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Tuesday, October 12, 2010

How to cause a trainwreck

Today I had a conversation with a woman who is acting as a joint attorney, along with her brother, under their father's Enduring Power of Attorney. Things appear to be unravelling, as she and her brother are not able to agree on many of the decisions they have to make. The woman called me to confirm that the loophole she thought she'd found in the document was in fact going to allow her to just go ahead on her own when agreement was impossible.

The clause in question was one that is found in most Powers of Attorney of the enduring or continuing type. It says that two people are appointed as attorneys, but if one of them is not able or available to act as attorney, then the other one may carry on alone.

The woman who called me wondered whether "not available to act as attorney" meant that if her brother was sick, at work, busy with the kids or just didn't feel like taking care of attorney business that day, she could carry on without him on that particular day. Unfortunately, this is not what the clause means.

I ran into a similar issue a couple of years ago with a man who was trying to buy a house from an estate. His offer had not been accepted by the deceased's wife, who was acting as executor. However, the man told me, the deceased's son who was appointed as alternate executor was willing to accept the offer. The question was whether he could deal with the alternate executor instead. The answer was "of course not".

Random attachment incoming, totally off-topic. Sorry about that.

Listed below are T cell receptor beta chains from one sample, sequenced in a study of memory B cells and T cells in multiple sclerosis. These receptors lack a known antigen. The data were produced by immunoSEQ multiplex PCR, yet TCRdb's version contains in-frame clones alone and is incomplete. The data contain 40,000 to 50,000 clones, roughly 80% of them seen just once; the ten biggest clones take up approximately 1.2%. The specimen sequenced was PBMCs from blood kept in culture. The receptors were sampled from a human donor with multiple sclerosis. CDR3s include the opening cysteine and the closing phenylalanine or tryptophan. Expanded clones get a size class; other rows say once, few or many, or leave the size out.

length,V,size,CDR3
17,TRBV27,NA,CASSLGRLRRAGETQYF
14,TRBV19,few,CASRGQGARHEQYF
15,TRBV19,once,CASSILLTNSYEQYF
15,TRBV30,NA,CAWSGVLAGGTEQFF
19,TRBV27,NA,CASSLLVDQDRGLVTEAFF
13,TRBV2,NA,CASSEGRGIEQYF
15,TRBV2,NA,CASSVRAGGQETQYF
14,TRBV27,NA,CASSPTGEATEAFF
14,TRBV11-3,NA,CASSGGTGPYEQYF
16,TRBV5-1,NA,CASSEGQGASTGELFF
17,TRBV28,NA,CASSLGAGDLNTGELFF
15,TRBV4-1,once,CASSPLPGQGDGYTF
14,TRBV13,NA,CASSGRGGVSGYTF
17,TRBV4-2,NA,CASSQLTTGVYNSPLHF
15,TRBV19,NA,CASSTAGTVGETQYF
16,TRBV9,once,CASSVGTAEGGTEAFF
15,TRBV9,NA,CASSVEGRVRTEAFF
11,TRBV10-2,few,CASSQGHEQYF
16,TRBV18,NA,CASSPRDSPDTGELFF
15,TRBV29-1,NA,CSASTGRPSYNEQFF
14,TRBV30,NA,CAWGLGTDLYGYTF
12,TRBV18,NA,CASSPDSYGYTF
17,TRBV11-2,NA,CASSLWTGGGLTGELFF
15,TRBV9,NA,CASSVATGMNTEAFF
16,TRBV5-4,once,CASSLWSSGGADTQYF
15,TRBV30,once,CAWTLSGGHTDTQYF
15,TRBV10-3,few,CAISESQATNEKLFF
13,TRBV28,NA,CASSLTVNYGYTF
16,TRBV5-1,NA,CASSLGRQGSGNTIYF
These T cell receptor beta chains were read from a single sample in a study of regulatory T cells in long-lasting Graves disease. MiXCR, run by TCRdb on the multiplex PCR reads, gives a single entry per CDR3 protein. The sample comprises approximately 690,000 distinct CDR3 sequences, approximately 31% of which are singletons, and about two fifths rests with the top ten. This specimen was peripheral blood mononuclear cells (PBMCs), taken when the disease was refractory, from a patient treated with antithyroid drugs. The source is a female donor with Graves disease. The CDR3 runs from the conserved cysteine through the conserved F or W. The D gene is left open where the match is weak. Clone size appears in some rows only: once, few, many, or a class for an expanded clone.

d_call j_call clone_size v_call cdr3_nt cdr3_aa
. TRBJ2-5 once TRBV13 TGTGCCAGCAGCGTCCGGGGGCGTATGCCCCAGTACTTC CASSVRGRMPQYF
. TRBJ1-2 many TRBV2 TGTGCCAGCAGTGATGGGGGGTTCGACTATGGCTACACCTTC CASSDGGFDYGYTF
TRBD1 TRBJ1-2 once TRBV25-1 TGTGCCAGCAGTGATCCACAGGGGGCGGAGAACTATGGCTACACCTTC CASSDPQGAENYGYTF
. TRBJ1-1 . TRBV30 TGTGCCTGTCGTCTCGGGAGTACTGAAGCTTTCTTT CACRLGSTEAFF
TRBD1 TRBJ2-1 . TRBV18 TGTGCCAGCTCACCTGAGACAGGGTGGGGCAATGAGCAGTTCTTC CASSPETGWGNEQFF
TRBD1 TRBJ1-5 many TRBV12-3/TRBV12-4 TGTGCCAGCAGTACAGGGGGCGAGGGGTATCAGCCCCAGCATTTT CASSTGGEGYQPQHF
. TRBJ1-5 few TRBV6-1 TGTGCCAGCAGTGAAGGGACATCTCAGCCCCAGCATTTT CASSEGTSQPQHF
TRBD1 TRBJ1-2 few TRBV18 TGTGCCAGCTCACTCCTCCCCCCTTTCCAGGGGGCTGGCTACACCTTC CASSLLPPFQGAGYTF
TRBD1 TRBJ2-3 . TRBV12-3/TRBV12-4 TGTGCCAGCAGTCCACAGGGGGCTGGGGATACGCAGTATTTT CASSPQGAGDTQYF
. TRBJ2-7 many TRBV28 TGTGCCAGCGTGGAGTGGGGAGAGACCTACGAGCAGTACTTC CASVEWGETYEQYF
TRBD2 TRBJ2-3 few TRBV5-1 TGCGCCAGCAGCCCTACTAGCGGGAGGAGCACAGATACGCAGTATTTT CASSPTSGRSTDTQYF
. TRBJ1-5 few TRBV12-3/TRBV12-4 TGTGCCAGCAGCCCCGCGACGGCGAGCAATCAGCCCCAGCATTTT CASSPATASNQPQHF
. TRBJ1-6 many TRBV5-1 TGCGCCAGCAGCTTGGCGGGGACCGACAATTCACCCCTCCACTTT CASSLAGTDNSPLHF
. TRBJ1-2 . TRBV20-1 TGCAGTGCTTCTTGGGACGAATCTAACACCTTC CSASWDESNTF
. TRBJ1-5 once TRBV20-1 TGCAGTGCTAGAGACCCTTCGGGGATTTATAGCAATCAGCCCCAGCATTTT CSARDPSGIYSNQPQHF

I know it's human nature to try to get your own way, but twisting the words of someone who left clear instructions is not going to work. Saying that the brother and sister must work together as attorneys doesn't mean that if one is busy the other can make unilateral decisions. Saying that a wife is in charge of the estate doesn't mean that if you don't get the answer you want you can ask someone else for a different one.

In both of these cases, the people making the documents left a back-up plan in place in case the first plan didn't work out. The person making the joint Enduring Power of Attorney wanted both of his children to work together, but left the option that one could work alone if the other had passed away, was seriously ill or had moved out of the country. The person making the Will wanted his wife to be his executor, but his back-up plan was that if his wife died first or had lost mental capacity, his son would be his executor.

When an attorney or an executor is "unable or unavailable" to take on the job, it refers to a permanent situation. It means the first choice person has died or turned down the job. A joint arrangement can't be joint one day, then unilateral one day, then back to joint. An executor is either in or out; you can't deal with the wife one day and the son the next. The potential for chaotic administration, acrimony and taking the fall for something another person did without your concurrence, is huge. Accountability and liability are compromised.

What did please me about both of these clients is that they called a lawyer and asked before taking any steps. They each probably avoided a trainwreck by finding out the facts before going ahead.

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